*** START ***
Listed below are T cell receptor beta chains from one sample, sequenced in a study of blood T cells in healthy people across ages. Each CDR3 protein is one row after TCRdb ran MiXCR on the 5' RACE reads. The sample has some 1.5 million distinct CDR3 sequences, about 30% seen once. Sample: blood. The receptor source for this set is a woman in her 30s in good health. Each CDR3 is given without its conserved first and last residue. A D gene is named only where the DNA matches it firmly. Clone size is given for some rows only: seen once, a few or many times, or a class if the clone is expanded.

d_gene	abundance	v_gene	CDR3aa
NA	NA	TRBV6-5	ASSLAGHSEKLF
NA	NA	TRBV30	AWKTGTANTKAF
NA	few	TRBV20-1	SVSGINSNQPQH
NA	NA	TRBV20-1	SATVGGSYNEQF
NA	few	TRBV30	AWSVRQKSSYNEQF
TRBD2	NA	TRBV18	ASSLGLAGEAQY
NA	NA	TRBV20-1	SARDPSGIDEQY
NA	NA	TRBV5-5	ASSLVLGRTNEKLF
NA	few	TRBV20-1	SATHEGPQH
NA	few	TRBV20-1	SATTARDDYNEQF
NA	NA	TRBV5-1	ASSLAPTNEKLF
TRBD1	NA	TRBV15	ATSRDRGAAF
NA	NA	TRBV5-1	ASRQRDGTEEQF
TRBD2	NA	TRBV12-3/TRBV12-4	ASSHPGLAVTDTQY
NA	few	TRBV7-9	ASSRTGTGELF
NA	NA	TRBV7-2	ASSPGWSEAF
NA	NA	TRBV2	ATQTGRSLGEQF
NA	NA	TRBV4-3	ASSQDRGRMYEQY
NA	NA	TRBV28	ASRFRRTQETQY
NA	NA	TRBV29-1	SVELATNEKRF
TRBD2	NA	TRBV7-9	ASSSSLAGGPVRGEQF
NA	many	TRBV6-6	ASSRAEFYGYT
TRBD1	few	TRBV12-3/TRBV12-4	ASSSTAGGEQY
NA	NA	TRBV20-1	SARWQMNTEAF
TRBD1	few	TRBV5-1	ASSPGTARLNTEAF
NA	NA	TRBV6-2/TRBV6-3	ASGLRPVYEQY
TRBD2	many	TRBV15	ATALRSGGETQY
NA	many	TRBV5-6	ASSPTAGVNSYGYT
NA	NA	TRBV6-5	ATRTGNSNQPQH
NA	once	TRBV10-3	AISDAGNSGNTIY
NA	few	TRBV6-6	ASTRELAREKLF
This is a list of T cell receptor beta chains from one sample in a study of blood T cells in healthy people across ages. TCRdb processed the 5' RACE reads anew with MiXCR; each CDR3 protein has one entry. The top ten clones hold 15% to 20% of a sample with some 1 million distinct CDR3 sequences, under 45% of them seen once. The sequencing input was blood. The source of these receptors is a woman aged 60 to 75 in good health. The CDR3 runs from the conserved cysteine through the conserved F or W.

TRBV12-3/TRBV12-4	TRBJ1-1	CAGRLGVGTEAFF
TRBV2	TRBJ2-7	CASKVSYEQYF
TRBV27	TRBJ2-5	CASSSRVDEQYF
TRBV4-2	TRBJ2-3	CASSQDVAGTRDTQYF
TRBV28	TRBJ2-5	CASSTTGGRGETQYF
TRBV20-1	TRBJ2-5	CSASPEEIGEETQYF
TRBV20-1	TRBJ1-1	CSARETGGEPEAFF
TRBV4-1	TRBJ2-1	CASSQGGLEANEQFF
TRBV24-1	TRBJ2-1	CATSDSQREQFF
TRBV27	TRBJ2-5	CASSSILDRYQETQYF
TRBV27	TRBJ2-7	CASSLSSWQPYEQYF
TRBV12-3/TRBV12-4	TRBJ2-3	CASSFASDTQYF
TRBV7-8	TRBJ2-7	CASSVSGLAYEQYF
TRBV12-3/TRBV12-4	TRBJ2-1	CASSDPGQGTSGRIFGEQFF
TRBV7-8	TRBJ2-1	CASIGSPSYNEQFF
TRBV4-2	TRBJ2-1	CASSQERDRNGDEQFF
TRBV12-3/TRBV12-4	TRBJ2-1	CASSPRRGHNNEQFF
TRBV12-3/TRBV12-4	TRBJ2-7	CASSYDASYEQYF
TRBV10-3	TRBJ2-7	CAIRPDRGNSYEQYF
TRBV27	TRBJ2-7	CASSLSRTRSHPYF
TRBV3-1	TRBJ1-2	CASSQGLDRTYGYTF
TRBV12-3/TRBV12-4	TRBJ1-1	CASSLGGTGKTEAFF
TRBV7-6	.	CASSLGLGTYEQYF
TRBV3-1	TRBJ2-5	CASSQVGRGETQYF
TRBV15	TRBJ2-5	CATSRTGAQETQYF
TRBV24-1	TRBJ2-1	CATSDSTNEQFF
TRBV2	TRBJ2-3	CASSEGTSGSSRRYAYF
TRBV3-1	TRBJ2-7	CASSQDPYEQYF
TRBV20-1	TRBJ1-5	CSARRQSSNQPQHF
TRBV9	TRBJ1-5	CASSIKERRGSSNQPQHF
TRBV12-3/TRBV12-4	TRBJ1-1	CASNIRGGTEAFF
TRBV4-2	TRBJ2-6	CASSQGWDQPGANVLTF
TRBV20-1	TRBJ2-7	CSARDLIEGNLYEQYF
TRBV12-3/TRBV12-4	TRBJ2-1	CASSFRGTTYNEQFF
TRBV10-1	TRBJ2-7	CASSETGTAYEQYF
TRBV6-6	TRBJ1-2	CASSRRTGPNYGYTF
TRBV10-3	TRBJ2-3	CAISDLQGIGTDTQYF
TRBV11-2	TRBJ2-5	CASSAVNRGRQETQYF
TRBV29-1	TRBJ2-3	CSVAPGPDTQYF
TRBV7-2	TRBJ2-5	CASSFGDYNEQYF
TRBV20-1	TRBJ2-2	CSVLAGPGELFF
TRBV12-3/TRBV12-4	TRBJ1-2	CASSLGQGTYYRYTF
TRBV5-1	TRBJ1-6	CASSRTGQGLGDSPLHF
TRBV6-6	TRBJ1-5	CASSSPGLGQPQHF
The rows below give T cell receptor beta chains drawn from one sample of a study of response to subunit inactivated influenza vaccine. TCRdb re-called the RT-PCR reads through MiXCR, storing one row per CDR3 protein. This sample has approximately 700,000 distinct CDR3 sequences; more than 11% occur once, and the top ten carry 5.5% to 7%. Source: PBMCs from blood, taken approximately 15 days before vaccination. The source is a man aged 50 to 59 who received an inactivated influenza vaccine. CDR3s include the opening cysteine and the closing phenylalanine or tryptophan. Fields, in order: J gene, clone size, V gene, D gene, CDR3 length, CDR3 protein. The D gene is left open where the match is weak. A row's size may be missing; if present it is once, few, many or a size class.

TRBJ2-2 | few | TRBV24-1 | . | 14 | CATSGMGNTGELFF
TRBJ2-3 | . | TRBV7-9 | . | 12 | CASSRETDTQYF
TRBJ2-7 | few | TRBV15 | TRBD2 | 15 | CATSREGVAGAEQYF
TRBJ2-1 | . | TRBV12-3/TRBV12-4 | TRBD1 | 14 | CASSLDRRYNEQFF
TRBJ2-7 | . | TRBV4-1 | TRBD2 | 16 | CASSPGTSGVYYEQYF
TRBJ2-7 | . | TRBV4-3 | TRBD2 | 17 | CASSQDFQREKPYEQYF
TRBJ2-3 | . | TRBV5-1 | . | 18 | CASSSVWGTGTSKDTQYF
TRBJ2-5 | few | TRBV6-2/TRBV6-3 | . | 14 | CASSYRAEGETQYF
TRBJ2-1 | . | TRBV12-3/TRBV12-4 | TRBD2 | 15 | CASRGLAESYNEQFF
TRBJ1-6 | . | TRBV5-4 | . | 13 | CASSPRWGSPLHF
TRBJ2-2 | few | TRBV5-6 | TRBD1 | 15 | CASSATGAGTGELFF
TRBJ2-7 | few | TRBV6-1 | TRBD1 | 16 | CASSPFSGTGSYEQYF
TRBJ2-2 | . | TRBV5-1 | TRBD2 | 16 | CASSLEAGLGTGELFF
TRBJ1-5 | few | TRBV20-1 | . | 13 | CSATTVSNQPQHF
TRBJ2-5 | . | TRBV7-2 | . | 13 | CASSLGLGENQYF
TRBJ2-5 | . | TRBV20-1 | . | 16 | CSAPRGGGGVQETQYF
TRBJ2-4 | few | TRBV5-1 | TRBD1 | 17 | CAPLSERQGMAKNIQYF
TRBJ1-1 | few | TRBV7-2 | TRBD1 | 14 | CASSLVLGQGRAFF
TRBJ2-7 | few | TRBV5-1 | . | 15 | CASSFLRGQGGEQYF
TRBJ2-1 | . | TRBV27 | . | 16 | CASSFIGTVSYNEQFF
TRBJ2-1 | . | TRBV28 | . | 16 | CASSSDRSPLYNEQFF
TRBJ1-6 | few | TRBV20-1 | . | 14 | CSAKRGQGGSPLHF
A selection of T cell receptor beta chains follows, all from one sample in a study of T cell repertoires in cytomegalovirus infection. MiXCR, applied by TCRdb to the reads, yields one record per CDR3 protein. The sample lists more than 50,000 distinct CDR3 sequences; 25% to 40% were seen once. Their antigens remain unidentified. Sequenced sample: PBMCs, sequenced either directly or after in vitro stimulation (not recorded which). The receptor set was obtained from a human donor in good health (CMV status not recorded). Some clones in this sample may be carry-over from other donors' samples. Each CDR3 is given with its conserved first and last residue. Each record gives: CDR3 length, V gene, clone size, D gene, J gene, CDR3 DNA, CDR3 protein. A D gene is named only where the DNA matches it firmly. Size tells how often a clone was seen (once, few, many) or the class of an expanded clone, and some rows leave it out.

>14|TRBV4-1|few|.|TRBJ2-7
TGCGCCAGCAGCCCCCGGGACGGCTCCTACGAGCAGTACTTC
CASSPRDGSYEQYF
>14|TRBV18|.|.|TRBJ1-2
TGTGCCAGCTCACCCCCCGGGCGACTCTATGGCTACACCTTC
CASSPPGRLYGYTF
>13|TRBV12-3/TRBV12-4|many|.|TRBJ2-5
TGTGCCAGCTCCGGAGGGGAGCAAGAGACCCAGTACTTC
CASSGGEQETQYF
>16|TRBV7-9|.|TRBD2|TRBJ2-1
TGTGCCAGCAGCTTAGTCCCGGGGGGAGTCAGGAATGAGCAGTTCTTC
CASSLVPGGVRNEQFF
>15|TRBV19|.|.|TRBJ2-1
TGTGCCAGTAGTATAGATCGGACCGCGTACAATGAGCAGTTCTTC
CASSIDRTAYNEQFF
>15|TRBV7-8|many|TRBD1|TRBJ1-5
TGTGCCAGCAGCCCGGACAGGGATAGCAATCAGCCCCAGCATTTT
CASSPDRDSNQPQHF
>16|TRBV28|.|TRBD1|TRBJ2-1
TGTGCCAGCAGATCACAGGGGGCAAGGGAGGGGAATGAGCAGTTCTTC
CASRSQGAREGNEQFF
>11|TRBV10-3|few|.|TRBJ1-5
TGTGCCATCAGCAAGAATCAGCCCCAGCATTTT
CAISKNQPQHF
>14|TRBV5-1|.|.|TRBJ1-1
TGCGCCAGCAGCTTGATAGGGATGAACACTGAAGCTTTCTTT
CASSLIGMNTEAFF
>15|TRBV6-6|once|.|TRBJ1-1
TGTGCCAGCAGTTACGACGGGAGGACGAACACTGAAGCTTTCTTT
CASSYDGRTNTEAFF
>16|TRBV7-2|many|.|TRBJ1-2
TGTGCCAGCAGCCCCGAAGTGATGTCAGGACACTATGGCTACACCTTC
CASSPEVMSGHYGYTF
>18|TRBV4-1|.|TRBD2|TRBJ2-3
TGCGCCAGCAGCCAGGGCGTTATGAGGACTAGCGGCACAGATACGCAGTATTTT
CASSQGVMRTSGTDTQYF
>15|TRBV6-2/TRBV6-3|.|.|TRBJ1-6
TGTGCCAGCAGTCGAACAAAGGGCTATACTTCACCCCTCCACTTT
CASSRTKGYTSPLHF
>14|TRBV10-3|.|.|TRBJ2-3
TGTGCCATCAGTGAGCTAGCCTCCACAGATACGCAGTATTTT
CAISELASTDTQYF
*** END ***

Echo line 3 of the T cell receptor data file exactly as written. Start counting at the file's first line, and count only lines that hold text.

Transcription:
NA	NA	TRBV6-5	ASSLAGHSEKLF